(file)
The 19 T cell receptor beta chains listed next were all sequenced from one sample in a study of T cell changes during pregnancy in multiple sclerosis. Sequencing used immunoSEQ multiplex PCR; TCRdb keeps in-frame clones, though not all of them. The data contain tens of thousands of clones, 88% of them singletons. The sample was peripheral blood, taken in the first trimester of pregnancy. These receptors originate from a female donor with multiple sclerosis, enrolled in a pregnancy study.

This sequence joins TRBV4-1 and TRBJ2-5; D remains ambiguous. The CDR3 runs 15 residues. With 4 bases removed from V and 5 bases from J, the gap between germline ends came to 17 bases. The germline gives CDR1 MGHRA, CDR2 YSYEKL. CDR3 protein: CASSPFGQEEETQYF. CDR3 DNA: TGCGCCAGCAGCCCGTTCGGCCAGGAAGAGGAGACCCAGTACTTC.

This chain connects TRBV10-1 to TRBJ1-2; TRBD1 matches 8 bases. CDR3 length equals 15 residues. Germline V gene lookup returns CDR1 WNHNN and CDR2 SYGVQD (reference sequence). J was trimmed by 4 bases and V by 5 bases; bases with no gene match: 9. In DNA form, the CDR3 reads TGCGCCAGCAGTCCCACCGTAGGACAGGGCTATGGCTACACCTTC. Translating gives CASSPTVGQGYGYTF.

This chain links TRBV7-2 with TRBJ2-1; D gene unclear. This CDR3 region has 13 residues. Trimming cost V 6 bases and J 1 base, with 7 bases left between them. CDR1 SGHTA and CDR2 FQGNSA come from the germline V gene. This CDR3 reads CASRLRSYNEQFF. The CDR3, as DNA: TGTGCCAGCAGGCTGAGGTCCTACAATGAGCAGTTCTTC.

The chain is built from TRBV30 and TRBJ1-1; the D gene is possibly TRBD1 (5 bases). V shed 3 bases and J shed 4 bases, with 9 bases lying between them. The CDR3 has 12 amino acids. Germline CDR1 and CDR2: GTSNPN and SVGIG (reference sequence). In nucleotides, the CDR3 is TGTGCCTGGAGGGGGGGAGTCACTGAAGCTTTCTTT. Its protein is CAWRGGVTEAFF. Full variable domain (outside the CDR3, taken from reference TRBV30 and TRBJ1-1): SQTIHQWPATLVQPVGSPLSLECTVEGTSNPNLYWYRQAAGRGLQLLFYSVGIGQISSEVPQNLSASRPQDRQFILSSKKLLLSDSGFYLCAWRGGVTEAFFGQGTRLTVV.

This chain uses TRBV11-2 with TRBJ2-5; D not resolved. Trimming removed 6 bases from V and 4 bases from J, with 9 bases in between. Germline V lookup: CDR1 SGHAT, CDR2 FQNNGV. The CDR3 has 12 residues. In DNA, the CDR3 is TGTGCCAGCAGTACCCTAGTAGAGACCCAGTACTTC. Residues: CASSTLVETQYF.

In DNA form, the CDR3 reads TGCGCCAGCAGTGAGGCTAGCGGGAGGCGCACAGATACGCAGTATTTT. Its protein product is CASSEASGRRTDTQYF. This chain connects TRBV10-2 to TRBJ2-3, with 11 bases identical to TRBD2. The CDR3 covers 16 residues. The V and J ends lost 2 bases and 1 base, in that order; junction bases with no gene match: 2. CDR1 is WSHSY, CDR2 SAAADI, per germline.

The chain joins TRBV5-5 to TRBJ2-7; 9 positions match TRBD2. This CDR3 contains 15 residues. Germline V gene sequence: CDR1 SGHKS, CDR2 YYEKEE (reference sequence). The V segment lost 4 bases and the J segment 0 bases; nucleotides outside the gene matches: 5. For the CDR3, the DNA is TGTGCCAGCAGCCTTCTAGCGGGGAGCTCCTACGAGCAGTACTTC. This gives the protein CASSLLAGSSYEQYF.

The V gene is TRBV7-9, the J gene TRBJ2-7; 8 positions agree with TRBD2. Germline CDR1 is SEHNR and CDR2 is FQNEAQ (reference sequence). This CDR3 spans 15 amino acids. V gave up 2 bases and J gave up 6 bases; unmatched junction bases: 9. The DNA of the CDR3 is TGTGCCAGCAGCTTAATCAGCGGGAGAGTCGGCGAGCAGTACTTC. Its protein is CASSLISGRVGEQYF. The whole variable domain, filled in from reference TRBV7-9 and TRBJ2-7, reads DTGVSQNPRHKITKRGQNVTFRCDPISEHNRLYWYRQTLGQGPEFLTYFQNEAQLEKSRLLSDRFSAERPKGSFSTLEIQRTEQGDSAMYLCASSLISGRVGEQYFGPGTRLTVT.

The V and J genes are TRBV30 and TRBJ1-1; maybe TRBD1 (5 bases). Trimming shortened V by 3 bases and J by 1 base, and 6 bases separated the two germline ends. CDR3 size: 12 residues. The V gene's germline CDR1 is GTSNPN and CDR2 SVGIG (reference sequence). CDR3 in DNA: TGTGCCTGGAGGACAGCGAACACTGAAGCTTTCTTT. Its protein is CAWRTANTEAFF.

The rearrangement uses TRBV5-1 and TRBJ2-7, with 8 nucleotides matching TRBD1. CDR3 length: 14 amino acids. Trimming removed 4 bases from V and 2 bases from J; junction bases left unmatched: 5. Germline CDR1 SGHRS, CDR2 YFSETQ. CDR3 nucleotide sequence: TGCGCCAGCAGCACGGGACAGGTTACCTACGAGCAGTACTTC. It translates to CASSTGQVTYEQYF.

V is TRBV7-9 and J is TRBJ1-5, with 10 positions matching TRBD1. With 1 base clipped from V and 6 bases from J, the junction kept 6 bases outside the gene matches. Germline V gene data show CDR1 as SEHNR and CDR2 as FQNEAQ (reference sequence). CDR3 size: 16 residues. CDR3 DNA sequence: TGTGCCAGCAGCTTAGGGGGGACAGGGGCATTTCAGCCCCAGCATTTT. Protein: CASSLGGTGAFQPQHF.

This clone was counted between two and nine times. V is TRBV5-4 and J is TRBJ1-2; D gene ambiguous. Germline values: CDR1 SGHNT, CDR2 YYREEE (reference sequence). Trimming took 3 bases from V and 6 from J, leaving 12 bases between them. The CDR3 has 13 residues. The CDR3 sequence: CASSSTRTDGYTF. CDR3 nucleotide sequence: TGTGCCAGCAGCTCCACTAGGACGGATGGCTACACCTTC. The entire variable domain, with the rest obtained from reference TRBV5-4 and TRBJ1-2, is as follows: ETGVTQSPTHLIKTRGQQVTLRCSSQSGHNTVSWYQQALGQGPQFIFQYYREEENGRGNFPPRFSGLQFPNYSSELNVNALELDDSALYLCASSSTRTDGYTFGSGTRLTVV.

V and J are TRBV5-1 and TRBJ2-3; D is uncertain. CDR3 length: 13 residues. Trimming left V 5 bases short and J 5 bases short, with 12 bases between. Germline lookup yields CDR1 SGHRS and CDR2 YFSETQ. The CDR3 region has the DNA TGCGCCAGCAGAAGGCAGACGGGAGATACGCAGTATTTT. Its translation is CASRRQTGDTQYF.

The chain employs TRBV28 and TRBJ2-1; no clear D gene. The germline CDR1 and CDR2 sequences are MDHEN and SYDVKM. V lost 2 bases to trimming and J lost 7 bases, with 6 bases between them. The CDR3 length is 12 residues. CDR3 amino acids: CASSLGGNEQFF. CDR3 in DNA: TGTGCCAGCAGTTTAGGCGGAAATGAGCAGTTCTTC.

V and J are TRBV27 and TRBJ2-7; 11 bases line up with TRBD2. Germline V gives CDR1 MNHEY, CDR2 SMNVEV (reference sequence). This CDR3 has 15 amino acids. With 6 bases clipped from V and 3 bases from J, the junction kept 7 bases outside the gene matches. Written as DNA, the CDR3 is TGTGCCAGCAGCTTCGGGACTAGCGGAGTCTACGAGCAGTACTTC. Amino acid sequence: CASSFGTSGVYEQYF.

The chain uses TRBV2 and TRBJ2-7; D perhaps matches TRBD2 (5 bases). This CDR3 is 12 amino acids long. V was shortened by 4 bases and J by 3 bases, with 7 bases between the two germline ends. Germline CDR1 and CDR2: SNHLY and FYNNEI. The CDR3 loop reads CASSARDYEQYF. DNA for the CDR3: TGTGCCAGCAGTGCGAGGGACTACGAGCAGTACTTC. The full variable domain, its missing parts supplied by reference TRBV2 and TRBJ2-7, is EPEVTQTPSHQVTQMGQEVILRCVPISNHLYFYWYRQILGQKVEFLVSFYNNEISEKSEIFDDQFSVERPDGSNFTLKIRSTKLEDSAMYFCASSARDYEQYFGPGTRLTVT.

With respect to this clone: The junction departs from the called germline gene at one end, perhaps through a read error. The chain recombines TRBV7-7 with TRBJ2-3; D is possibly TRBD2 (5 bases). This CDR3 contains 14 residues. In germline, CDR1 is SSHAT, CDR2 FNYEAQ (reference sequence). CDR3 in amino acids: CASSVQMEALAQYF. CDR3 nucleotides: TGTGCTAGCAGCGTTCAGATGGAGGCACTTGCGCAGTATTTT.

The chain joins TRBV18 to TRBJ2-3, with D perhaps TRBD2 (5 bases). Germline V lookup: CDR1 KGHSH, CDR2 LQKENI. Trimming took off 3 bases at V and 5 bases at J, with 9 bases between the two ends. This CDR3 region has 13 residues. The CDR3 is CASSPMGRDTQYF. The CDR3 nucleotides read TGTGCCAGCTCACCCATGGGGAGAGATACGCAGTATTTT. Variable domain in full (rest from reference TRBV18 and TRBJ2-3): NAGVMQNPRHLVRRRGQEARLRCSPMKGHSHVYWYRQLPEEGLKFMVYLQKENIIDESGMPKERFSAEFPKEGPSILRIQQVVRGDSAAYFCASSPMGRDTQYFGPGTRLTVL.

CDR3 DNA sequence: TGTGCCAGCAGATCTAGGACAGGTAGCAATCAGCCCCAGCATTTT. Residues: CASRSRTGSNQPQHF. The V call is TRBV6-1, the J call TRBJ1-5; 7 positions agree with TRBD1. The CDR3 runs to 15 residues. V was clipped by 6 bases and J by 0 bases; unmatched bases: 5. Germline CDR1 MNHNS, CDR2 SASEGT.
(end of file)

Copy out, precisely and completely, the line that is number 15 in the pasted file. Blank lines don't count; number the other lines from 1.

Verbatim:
The chain employs TRBV28 and TRBJ2-1; no clear D gene. The germline CDR1 and CDR2 sequences are MDHEN and SYDVKM. V lost 2 bases to trimming and J lost 7 bases, with 6 bases between them. The CDR3 length is 12 residues. CDR3 amino acids: CASSLGGNEQFF. CDR3 in DNA: TGTGCCAGCAGTTTAGGCGGAAATGAGCAGTTCTTC.